That one last gift, that single box left still wrapped up in its shiny green and polka-dotted paper and its gaudy little bow, never really goes away, though. It’s not about unwrapping everything you see but finding the mystery that surrounds them and reveling in the romantic notion that anything and everything could be just one shred of paper away. These secret-seekers are just the same as you and I. We all subscribe to the same idea that the unknown is amazing and the unknown is stunning. Albert Einstein said that the most beautiful experience we can have is the mysterious, and in these moments of trying to look beyond the horizon to the edge of the world, I’m inclined to agree.

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Seeking Closure, Finding Resonance

If my friends had to describe me in two words, they would probably be “emotionally” and “dead.” All right, that’s probably a bit of a stretch, but I am fairly sure that I do have some sort of psychosis, not entirely undue to watching 90s cartoons like The Ren & Stimpy Show and the like (seriously, those original Nicktoons were kind of messed up). The advent of the Internet didn’t help either as otherwise disturbing, saddening, or whatever things instead became litmus tests for normality.

The number of movies that have significantly moved me emotionally could be counted on two fingers. Every evocative piece of art usually only brings about a singular feeling of mild curiosity but definitely nothing substantial. Some songs make me want to dance and some pictures make me want to fall asleep in a sunlit meadow, but books have the greatest kill count of feels for me, the most recent being Ready Player One by Ernest Cline.

The most consistent medium, however, for eliciting some sort of deep, unfettered response has been video games. Per title, each game brings out more unique or extreme emotions than any of those other forms of entertainment. That’s not to say it happens a lot, but it is more consistent. Both The Walking Dead and Journey, for instance, get me all riled in up in vastly different ways but to almost equal extent.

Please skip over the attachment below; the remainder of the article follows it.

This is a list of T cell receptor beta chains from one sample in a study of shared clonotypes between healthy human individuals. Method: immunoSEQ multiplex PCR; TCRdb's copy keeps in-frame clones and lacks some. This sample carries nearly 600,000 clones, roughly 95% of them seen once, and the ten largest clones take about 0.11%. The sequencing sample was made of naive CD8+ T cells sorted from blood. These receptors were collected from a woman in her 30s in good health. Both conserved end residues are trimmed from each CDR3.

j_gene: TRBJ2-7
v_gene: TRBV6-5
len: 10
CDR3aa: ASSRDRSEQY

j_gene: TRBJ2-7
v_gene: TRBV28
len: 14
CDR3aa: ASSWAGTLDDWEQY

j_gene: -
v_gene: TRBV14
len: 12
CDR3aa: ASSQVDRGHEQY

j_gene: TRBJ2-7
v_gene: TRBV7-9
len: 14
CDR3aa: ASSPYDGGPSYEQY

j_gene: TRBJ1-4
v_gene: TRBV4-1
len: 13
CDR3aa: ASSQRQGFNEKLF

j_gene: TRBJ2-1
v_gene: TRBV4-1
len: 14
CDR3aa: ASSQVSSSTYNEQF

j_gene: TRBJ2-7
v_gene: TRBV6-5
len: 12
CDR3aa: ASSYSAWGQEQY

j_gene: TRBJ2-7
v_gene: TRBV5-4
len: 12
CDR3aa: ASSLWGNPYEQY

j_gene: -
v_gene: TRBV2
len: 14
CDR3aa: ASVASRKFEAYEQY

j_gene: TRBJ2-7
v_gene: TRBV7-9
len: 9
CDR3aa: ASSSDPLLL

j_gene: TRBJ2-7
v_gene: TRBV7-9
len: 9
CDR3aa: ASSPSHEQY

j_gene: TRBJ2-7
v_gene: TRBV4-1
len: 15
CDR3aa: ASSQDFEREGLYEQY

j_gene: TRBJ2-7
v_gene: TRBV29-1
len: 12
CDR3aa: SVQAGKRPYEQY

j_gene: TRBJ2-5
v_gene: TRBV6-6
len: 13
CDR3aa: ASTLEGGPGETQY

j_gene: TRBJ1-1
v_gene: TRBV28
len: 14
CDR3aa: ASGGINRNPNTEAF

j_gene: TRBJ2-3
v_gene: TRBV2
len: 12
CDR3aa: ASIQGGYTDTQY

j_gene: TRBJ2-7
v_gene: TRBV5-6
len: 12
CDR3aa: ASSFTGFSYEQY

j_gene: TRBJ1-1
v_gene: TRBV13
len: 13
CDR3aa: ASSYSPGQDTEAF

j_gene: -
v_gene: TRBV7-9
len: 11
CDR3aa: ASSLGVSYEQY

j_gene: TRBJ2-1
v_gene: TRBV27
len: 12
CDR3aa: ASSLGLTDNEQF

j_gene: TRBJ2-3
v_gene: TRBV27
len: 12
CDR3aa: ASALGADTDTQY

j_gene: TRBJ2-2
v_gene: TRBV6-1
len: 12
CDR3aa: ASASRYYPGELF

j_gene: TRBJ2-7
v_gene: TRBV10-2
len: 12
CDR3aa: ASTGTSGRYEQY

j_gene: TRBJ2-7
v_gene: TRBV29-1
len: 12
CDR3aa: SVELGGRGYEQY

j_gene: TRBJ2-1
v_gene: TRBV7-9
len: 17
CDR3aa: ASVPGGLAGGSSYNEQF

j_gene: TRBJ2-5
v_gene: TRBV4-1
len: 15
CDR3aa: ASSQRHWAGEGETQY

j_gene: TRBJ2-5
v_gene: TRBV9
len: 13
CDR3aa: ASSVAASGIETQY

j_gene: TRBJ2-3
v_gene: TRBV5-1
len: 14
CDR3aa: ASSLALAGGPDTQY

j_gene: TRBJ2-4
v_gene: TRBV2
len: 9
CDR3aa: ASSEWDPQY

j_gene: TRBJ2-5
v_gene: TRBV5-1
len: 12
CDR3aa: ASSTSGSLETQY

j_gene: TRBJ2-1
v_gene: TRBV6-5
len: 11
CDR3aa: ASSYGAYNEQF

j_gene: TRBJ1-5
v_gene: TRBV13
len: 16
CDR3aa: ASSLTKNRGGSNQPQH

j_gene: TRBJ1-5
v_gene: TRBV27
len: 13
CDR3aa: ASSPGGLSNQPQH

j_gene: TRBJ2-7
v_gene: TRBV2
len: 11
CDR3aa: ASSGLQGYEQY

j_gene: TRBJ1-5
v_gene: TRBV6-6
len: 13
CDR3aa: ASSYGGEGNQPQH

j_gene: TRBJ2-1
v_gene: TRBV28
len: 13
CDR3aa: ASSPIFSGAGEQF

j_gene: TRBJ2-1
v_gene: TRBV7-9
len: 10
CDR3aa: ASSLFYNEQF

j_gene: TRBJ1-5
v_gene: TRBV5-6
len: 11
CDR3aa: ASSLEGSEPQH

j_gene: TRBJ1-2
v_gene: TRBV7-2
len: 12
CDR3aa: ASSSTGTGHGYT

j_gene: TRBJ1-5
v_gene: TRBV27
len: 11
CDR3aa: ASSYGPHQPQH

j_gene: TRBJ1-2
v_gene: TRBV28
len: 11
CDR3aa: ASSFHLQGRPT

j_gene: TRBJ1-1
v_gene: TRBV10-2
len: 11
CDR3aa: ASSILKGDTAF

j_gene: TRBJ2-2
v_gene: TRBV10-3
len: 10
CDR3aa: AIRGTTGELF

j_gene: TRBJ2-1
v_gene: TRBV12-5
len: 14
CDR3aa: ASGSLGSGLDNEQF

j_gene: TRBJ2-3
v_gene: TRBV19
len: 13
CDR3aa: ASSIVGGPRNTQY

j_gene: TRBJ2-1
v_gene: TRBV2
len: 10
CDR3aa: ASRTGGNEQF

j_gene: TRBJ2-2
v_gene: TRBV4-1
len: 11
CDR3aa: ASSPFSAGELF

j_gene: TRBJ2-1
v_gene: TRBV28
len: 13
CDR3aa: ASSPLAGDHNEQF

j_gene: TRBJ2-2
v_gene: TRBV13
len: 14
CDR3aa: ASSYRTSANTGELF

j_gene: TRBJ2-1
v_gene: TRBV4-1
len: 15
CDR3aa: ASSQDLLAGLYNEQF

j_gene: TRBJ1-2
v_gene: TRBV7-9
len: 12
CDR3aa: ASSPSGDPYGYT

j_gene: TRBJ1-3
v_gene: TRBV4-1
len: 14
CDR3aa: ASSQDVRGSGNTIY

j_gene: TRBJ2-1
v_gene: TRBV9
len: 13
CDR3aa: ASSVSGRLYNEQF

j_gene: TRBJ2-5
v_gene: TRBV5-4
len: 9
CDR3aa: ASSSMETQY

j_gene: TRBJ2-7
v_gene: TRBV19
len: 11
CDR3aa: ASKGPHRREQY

I bring the entire topic up because yesterday Justin Korthof of Robot Entertainment sent a tweet asking, “What is the most emotional a game has ever made you?” The common responses he culled were Halo 3, Journey, Gears of War 2, Metal Gear Solid 4: Guns of the Patriots, Red Dead Redemption, and Heavy Rain. That’s a pretty good list, although really I could only personally agree with Journey. The rest I’d felt little more than saddening indifference. I actually thought Halo: Reach and Gears of War 3 were more moving than Halo 3 and Gears of War 2, but hey, to each his own.

Red Dead Redemption was an interesting notion, though. True to its name, at the end of the game, I felt an immense sense of redemptive closure after the epilogue. The pseudo-end was bittersweet more than sad to me as it was building up to that moment since the start of the third act, but the ending ending was—dare I say—incredible. Perhaps it was the combination of the low key cowboy lifestyle preceding the final all-out action sequence with melancholic topper, but it really hit hard once the credits started rolling. It was closure I’d rarely felt in life let alone in a video game.

So when I found out a friend of mine had just made it back to Beecher’s Hope (he’d just picked up the game of the year edition for cheap), I told him to pause it so I could drive over and watch him play it out. I wanted to know that after these past couple of years, my time with John Marston was not wasted.

My friend is a bit of an oddball in that he has a very…unique take on locked doors, i.e. he doesn’t. Neither do his parents, which I guess is where he gets it. He does, however, lock his car, which is strangely enough the only thing to ever be stolen from him. This makes it interesting to drop in on him because you don’t need to stop to call him or ring the doorbell or anything. You just walk on in.

And when I walked in, I saw him not playing Red Dead Redemption but rather Shadow of the Colossus. I’d only lent it to him via the Ico HD collection two days ago but I knew he’d burned through about 10 colossi on the first night. The first thing I see, however, is something I’d likely repressed. Repressed for seven years and now brought forth by witnessing him make the last move to the 16th and final colossus.

Agro had fallen.

Agro, the horse you’d spent the entirety of this incredible journey with, this companion that has been with you long before you arrived in this forbidden land, had been taken away from you. It suddenly all came back to me that not only now was I feeling everything that I’d felt all those years ago but also so much more. Even though I knew she was fine in the end, watching Agro fall after seven years of pent-up and unchecked depression was overwhelming in the most severe of ways.

And when my friend dropped his controller and looked back at me, mouth agape, bewildered by what had just happened to his one friend in this dire, empty world, I just had to walk back outside. It was just too much.

No tears were shed, though. I am, after all, mostly dead inside.


Feel free to discuss in the comments below. Have you revisited any games and come away with a new regard? Has a game ever impacted you emotionally before? Shaped the way you lived your life? Tell us all about it!